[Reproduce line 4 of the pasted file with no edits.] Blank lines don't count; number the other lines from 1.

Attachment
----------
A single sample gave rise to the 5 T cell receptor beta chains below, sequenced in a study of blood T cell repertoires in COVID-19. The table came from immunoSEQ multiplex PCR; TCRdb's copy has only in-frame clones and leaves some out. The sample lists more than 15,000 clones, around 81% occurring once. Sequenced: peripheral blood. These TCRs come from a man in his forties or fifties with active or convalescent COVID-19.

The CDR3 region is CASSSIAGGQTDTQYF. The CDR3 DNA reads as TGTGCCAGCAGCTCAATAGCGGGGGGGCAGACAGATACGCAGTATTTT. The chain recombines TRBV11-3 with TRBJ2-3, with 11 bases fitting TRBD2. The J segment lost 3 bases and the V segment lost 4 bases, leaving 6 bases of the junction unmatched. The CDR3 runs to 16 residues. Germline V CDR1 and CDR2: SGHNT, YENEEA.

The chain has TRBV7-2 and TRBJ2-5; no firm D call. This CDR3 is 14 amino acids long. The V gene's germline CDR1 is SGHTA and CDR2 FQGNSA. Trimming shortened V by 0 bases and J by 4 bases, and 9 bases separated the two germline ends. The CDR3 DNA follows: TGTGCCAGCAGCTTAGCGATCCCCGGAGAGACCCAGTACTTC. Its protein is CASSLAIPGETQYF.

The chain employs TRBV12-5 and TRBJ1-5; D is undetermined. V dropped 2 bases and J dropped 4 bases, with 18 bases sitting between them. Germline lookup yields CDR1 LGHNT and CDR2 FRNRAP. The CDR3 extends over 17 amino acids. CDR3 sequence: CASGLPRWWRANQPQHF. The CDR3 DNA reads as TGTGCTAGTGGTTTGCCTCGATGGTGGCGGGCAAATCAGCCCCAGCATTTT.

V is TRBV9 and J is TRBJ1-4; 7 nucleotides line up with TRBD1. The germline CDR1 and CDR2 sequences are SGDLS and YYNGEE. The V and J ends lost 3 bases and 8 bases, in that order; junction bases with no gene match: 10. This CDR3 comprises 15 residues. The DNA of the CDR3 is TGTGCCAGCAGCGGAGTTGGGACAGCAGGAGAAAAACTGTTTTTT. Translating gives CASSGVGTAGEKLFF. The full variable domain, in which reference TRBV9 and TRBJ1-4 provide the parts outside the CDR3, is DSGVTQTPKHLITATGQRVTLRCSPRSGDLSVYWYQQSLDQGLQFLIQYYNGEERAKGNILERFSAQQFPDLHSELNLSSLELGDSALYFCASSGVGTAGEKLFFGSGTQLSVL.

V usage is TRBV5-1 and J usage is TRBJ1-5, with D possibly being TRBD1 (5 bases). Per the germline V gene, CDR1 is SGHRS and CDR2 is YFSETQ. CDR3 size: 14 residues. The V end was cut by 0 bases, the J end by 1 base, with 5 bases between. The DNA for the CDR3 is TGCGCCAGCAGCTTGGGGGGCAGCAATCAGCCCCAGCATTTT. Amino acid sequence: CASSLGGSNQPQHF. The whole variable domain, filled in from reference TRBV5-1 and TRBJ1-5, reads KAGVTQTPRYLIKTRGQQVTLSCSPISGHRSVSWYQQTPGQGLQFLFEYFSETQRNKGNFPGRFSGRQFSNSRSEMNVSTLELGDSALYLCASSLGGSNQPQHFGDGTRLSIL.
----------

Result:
The chain employs TRBV12-5 and TRBJ1-5; D is undetermined. V dropped 2 bases and J dropped 4 bases, with 18 bases sitting between them. Germline lookup yields CDR1 LGHNT and CDR2 FRNRAP. The CDR3 extends over 17 amino acids. CDR3 sequence: CASGLPRWWRANQPQHF. The CDR3 DNA reads as TGTGCTAGTGGTTTGCCTCGATGGTGGCGGGCAAATCAGCCCCAGCATTTT.